This project aimed at assessing the impact of providing improved water services to peri-urban households in Kampala district. The survey for the project was conducted in 69 parishes, involving a total of 1004 households. The household information collected included: socio-demographic data, time use, water needs and, sources of water and associated costs- including time spent for collection and reasons for choice of water sources used.
The survey also collected data on food consumption (both purchased and home-grown), quantity and quality of household assets such as housing, and other household goods as a measure of household welfare. Biometric data (i.e. weight and height) for children 7 years and below was also recorded to assess the impact of improved water services on child development. The study was undertaken in 2011 and funded by Global Partnership on Output Based Aid of the World Bank
PADRI researchers, in collaboration with research colleagues from, the Faculty of Business & Administration Uganda Christian University undertook a study to explore the costs of motorcycle accidents and the pain, grief and sufferings of the motorcycle accident victims using a multi-method approach. The specific objectives of this study were to estimate the direct and indirect costs of motorcycle accidents; establish the pain, grief and suffering of motorcycle accident victims; and draw policy recommendations for improving road safety in Uganda. The data was obtained from multiple sources, including survey of 1600 motorcycle riders (popularly known as boda boda) in Kawempe and Central divisions Kampala Capital City Authority, interviews with accident victims and their immediate family members, traffic police records, hospitals and national statistics.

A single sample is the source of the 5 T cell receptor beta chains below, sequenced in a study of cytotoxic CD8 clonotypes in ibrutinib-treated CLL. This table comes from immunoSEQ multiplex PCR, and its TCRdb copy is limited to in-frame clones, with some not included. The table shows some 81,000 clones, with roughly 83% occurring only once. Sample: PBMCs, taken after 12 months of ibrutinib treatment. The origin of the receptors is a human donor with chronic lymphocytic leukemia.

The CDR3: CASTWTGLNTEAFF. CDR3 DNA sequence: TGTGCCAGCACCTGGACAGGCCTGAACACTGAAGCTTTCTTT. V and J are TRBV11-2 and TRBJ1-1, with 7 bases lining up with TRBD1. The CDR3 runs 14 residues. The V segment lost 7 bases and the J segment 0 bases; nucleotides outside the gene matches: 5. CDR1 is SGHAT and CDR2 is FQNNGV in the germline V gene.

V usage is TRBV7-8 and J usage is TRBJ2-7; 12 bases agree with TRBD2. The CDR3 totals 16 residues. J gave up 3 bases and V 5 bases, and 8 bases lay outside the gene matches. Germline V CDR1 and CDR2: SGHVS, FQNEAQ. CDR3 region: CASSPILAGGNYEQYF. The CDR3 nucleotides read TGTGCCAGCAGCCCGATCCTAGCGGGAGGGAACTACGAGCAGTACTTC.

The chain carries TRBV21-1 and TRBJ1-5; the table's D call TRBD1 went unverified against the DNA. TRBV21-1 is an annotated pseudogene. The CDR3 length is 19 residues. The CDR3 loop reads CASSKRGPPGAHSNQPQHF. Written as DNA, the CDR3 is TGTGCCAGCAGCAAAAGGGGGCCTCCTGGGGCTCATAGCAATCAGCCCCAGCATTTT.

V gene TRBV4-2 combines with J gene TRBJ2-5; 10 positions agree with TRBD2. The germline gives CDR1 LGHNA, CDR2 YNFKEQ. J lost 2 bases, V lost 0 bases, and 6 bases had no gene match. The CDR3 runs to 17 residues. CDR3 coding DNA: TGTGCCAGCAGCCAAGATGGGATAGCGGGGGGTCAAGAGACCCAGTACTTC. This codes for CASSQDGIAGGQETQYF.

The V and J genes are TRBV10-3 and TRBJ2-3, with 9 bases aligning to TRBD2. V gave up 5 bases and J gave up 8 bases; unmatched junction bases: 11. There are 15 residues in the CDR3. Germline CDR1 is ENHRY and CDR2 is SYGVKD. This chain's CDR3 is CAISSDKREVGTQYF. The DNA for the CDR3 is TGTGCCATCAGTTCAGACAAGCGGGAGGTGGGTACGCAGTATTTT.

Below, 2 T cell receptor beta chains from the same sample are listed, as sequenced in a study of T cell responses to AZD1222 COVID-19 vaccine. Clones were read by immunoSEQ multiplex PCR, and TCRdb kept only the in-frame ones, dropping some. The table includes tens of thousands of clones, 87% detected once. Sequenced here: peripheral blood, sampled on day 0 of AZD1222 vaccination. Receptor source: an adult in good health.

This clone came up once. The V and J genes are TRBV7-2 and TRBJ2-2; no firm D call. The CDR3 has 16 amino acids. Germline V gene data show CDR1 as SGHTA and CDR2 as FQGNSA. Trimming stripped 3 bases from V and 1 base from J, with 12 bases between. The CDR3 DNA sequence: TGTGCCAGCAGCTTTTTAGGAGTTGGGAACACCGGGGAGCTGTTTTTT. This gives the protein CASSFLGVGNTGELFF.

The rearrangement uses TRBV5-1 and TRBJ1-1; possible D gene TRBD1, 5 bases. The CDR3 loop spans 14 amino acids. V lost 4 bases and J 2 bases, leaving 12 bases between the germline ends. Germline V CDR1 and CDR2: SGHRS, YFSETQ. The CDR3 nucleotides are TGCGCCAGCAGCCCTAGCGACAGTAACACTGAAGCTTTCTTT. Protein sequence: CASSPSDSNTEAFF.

Data from the survey of motorcyclists and from the qualitative interviews were used to estimate and describe the tangible and intangible costs of motorcycle accidents- both for fatality and severe injuries. The Willingness-to-pay (WTP) approach was used to estimate the value that boda boda riders would pay for reducing the risk of loss of life based on Contingent Valuation (CV) method. The study also explored the key coping mechanisms adopted by the Boda-boda riders amidst the challenges the riders face when they suffer motorcycle accidents. The unique contribution of this approach is that it offers an in-depth investigation of the pain, grief and suffering by drawing on rich qualitative interviews conducted with the Boda-boda riders who have suffered a motorcycle accident and the family members of the Boda-boda riders who died because of motorcycle accidents. The estimates showed that it costs approximately UGX 7 million (about US 2300 in 2014 prices) to treat a boda boda accident victim who is severely injured. This study was conducted between Nov 2013 and June 2014 and funded by CrossRoads, UK.
PADRI staff conducted a process evaluation of the distribution of Long Lasting Insect-treated Nets (LLIN), under the Stop Malaria Project by Malaria Consortium in Uganda. The process evaluation identified the strengths and challenges to of the LLIN distribution during ANC visits at health centres to inform future programmes on the distribution of LLIN through health facilities in Uganda. Fieldwork was conducted in Kayunga, Hoima, Ssembabule, Mityana, Kumi and Serere district- covering a total of 38 health facilities.